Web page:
Strategic objective No. 3: Predictable costs

As corporations diversify the sources of their energy, incorporating large-scale solar and wind resources in their procurement plans, they also seek to make energy spending more predictable. While power-purchase agreements give customers visibility into the price of solar or wind power over the life of a 10- to 25-year contract, the revenue that customers can earn from reselling the electricity into wholesale markets is less predictable.

A recent contract highlights the priority that AWS in particular has placed on predictable energy costs. AWS’ data centers in Virginia were paying a relatively fixed rate for energy, while the company’s renewable energy projects were earning variable revenues in the wholesale energy market. This volatility led AWS to negotiate a new rate with its utility, Dominion Virginia Power. The new rate ensures that AWS will pay a lower bill to DVP when wholesale energy market revenues are low and pay a higher bill when market revenues are higher -- thereby keeping overall energy cash flow more consistent for AWS.

Strategic objective No. 4: Resiliency

The destructive storms of the past several years have led both the public and private sector to invest in more resilient infrastructure, but resiliency is not a new concern for Google, Amazon and Apple. To ensure that data centers can continue to operate during power outages, backup generators that run on diesel and gas are common. Hospitals, food storage facilities and laboratories, similarly concerned with the highest level of resiliency, have also traditionally relied on such generators. Today, rapidly falling battery prices enable a new and potentially cleaner way of maintaining an uninterrupted supply of power. This is one reason Microsoft is exploring the potential of battery technology at its data centers.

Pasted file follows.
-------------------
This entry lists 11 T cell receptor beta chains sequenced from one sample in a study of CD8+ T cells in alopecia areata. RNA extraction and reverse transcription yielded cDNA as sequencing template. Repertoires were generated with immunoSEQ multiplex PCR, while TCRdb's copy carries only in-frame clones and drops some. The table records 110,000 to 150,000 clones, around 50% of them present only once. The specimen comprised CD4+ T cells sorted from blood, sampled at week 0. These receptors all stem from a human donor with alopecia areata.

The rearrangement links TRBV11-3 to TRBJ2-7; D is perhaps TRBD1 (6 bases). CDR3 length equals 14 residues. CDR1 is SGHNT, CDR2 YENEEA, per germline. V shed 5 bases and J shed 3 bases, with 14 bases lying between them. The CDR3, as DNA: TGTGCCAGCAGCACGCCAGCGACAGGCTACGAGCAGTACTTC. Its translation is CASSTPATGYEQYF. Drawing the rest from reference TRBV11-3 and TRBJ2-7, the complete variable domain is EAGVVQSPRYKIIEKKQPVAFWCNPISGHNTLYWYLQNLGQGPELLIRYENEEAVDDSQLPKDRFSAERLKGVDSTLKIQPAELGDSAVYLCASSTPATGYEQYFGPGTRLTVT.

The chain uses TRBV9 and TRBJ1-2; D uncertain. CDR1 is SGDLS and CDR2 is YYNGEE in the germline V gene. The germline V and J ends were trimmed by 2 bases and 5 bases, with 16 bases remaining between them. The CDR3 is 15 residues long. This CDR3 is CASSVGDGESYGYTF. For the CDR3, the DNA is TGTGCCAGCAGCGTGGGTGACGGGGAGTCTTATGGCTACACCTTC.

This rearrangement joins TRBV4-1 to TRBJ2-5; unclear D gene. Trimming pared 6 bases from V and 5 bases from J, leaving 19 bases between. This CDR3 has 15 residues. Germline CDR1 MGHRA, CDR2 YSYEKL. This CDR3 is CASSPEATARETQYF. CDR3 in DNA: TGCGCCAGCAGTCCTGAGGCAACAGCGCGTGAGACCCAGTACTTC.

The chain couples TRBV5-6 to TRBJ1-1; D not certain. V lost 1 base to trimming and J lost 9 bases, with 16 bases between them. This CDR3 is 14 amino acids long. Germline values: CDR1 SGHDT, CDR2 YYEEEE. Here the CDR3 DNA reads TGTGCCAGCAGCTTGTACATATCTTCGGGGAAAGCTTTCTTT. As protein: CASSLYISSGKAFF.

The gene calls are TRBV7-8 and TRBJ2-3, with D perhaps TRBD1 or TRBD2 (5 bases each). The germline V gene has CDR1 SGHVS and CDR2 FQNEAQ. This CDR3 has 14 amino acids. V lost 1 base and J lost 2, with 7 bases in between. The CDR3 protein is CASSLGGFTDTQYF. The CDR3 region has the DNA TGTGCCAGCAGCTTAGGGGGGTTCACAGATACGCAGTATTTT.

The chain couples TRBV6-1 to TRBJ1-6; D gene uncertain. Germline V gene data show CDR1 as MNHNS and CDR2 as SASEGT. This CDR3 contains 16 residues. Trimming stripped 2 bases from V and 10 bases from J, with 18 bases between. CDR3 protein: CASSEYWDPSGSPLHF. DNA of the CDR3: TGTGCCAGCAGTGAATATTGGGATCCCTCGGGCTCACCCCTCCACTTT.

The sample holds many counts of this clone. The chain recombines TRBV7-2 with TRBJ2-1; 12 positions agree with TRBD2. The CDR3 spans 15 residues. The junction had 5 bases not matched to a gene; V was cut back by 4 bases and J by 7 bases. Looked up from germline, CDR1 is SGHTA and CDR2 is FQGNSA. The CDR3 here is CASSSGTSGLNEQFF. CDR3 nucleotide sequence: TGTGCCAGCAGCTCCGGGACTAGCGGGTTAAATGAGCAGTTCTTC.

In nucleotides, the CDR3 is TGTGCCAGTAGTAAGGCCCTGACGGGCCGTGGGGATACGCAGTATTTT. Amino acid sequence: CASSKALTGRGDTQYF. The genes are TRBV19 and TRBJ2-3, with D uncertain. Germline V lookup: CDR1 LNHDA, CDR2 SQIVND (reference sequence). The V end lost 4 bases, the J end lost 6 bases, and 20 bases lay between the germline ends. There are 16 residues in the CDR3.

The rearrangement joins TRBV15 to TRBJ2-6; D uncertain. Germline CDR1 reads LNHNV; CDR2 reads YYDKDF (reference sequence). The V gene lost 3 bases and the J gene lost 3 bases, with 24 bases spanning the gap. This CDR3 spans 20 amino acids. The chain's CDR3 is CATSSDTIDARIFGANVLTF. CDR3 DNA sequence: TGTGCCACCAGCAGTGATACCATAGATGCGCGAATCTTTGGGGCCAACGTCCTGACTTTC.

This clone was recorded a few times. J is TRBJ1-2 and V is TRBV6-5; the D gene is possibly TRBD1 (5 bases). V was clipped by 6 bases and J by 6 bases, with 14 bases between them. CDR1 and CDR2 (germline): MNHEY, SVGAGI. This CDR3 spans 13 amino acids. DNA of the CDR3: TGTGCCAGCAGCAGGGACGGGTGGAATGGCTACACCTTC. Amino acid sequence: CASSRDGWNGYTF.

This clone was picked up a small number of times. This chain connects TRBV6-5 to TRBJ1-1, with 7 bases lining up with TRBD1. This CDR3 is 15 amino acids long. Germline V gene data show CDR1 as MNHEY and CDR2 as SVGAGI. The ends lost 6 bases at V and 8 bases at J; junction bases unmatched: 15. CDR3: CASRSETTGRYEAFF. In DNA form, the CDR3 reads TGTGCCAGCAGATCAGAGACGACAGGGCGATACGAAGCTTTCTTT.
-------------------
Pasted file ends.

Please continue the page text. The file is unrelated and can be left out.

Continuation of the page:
How the market is responding

The complexity of meeting corporate energy objectives presents an opportunity for energy service providers. Their core value proposition is to simplify and streamline the procurement of energy and the selection, financing, installation and operation of energy technologies. Incumbents like Ecova, EnerNOC, GE, Schneider Electric, and Siemens have been active in the C&I market for years, but are beginning to incorporate onsite energy generation and storage with their core energy management offerings. Meanwhile, some of the largest energy companies in the world -- including Centrica, Duke Energy and Edison International -- have made acquisitions that position them to compete directly with the incumbent providers. As Google, Amazon, Apple and other leading corporations scale up their energy management initiatives, a growing number of service providers is betting that many more corporations are soon to follow.


To find out more about the GTM Research report The New C&I Energy Management Landscape: Integrating Procurement, Efficiency, Generation & Storage, please click here.